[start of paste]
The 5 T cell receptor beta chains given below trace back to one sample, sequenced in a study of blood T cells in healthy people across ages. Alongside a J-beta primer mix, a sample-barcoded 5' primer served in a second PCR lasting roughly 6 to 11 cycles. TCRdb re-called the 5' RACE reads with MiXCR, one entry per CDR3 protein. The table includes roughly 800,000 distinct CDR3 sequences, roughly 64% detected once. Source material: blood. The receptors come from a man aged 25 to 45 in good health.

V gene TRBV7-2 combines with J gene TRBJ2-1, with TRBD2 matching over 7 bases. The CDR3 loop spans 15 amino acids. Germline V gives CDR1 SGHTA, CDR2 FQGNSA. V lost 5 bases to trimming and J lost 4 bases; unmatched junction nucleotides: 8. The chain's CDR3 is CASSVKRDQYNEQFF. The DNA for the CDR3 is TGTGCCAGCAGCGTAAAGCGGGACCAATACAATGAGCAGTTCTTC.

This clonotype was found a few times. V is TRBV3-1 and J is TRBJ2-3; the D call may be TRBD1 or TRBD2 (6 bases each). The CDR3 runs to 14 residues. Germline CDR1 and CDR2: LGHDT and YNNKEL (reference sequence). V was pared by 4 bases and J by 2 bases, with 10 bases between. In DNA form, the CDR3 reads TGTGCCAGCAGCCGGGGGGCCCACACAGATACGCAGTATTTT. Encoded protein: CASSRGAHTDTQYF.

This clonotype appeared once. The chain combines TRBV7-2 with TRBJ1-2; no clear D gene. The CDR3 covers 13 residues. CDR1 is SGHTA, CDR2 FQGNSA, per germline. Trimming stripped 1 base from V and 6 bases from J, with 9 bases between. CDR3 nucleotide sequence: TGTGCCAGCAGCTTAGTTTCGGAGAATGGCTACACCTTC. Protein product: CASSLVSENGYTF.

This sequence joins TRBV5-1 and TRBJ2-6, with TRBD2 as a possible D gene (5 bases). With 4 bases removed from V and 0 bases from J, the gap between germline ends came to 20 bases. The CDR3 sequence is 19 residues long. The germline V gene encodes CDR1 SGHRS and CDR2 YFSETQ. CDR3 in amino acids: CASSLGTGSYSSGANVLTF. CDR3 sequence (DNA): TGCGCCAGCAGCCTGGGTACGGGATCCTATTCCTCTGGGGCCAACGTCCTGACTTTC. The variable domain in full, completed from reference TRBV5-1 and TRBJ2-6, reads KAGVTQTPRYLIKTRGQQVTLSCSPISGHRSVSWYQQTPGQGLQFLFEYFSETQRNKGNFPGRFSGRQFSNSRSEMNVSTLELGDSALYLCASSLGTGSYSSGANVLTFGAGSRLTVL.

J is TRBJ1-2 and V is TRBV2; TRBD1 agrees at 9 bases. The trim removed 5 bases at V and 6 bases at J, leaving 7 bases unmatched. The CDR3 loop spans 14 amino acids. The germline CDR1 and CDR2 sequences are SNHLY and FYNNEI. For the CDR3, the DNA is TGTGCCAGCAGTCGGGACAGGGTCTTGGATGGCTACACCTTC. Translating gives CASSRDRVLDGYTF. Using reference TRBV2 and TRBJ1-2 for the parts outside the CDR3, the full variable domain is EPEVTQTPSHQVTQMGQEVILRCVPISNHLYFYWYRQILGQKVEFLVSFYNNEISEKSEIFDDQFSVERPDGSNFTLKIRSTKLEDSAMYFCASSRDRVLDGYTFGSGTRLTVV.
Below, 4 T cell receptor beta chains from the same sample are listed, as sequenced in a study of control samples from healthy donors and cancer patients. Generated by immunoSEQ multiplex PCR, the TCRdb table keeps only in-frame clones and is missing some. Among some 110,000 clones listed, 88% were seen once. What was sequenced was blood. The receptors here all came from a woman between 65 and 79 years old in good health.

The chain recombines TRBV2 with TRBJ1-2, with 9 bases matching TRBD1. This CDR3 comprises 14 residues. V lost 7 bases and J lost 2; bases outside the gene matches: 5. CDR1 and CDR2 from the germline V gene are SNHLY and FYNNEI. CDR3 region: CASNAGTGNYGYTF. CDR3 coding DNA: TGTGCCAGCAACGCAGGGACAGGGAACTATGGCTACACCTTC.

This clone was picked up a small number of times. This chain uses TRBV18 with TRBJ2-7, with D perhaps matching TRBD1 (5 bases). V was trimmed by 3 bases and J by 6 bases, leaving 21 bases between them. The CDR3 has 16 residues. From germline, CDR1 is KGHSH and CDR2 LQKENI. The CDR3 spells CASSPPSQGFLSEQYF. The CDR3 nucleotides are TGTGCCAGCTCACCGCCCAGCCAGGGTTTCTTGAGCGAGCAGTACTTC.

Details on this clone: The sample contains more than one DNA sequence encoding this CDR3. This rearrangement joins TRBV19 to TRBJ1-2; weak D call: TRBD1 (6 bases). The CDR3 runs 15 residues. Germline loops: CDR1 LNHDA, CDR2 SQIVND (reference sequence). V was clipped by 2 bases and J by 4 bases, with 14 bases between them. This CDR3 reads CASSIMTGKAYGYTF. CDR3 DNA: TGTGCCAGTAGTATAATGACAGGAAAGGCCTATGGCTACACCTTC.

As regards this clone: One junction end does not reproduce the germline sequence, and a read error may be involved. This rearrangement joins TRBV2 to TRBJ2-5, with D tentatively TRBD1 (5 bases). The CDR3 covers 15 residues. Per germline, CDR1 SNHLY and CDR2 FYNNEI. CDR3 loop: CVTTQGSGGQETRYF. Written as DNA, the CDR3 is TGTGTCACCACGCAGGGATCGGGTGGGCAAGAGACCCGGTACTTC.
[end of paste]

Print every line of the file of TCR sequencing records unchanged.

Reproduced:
The 5 T cell receptor beta chains given below trace back to one sample, sequenced in a study of blood T cells in healthy people across ages. Alongside a J-beta primer mix, a sample-barcoded 5' primer served in a second PCR lasting roughly 6 to 11 cycles. TCRdb re-called the 5' RACE reads with MiXCR, one entry per CDR3 protein. The table includes roughly 800,000 distinct CDR3 sequences, roughly 64% detected once. Source material: blood. The receptors come from a man aged 25 to 45 in good health.

V gene TRBV7-2 combines with J gene TRBJ2-1, with TRBD2 matching over 7 bases. The CDR3 loop spans 15 amino acids. Germline V gives CDR1 SGHTA, CDR2 FQGNSA. V lost 5 bases to trimming and J lost 4 bases; unmatched junction nucleotides: 8. The chain's CDR3 is CASSVKRDQYNEQFF. The DNA for the CDR3 is TGTGCCAGCAGCGTAAAGCGGGACCAATACAATGAGCAGTTCTTC.

This clonotype was found a few times. V is TRBV3-1 and J is TRBJ2-3; the D call may be TRBD1 or TRBD2 (6 bases each). The CDR3 runs to 14 residues. Germline CDR1 and CDR2: LGHDT and YNNKEL (reference sequence). V was pared by 4 bases and J by 2 bases, with 10 bases between. In DNA form, the CDR3 reads TGTGCCAGCAGCCGGGGGGCCCACACAGATACGCAGTATTTT. Encoded protein: CASSRGAHTDTQYF.

This clonotype appeared once. The chain combines TRBV7-2 with TRBJ1-2; no clear D gene. The CDR3 covers 13 residues. CDR1 is SGHTA, CDR2 FQGNSA, per germline. Trimming stripped 1 base from V and 6 bases from J, with 9 bases between. CDR3 nucleotide sequence: TGTGCCAGCAGCTTAGTTTCGGAGAATGGCTACACCTTC. Protein product: CASSLVSENGYTF.

This sequence joins TRBV5-1 and TRBJ2-6, with TRBD2 as a possible D gene (5 bases). With 4 bases removed from V and 0 bases from J, the gap between germline ends came to 20 bases. The CDR3 sequence is 19 residues long. The germline V gene encodes CDR1 SGHRS and CDR2 YFSETQ. CDR3 in amino acids: CASSLGTGSYSSGANVLTF. CDR3 sequence (DNA): TGCGCCAGCAGCCTGGGTACGGGATCCTATTCCTCTGGGGCCAACGTCCTGACTTTC. The variable domain in full, completed from reference TRBV5-1 and TRBJ2-6, reads KAGVTQTPRYLIKTRGQQVTLSCSPISGHRSVSWYQQTPGQGLQFLFEYFSETQRNKGNFPGRFSGRQFSNSRSEMNVSTLELGDSALYLCASSLGTGSYSSGANVLTFGAGSRLTVL.

J is TRBJ1-2 and V is TRBV2; TRBD1 agrees at 9 bases. The trim removed 5 bases at V and 6 bases at J, leaving 7 bases unmatched. The CDR3 loop spans 14 amino acids. The germline CDR1 and CDR2 sequences are SNHLY and FYNNEI. For the CDR3, the DNA is TGTGCCAGCAGTCGGGACAGGGTCTTGGATGGCTACACCTTC. Translating gives CASSRDRVLDGYTF. Using reference TRBV2 and TRBJ1-2 for the parts outside the CDR3, the full variable domain is EPEVTQTPSHQVTQMGQEVILRCVPISNHLYFYWYRQILGQKVEFLVSFYNNEISEKSEIFDDQFSVERPDGSNFTLKIRSTKLEDSAMYFCASSRDRVLDGYTFGSGTRLTVV.
Below, 4 T cell receptor beta chains from the same sample are listed, as sequenced in a study of control samples from healthy donors and cancer patients. Generated by immunoSEQ multiplex PCR, the TCRdb table keeps only in-frame clones and is missing some. Among some 110,000 clones listed, 88% were seen once. What was sequenced was blood. The receptors here all came from a woman between 65 and 79 years old in good health.

The chain recombines TRBV2 with TRBJ1-2, with 9 bases matching TRBD1. This CDR3 comprises 14 residues. V lost 7 bases and J lost 2; bases outside the gene matches: 5. CDR1 and CDR2 from the germline V gene are SNHLY and FYNNEI. CDR3 region: CASNAGTGNYGYTF. CDR3 coding DNA: TGTGCCAGCAACGCAGGGACAGGGAACTATGGCTACACCTTC.

This clone was picked up a small number of times. This chain uses TRBV18 with TRBJ2-7, with D perhaps matching TRBD1 (5 bases). V was trimmed by 3 bases and J by 6 bases, leaving 21 bases between them. The CDR3 has 16 residues. From germline, CDR1 is KGHSH and CDR2 LQKENI. The CDR3 spells CASSPPSQGFLSEQYF. The CDR3 nucleotides are TGTGCCAGCTCACCGCCCAGCCAGGGTTTCTTGAGCGAGCAGTACTTC.

Details on this clone: The sample contains more than one DNA sequence encoding this CDR3. This rearrangement joins TRBV19 to TRBJ1-2; weak D call: TRBD1 (6 bases). The CDR3 runs 15 residues. Germline loops: CDR1 LNHDA, CDR2 SQIVND (reference sequence). V was clipped by 2 bases and J by 4 bases, with 14 bases between them. This CDR3 reads CASSIMTGKAYGYTF. CDR3 DNA: TGTGCCAGTAGTATAATGACAGGAAAGGCCTATGGCTACACCTTC.

As regards this clone: One junction end does not reproduce the germline sequence, and a read error may be involved. This rearrangement joins TRBV2 to TRBJ2-5, with D tentatively TRBD1 (5 bases). The CDR3 covers 15 residues. Per germline, CDR1 SNHLY and CDR2 FYNNEI. CDR3 loop: CVTTQGSGGQETRYF. Written as DNA, the CDR3 is TGTGTCACCACGCAGGGATCGGGTGGGCAAGAGACCCGGTACTTC.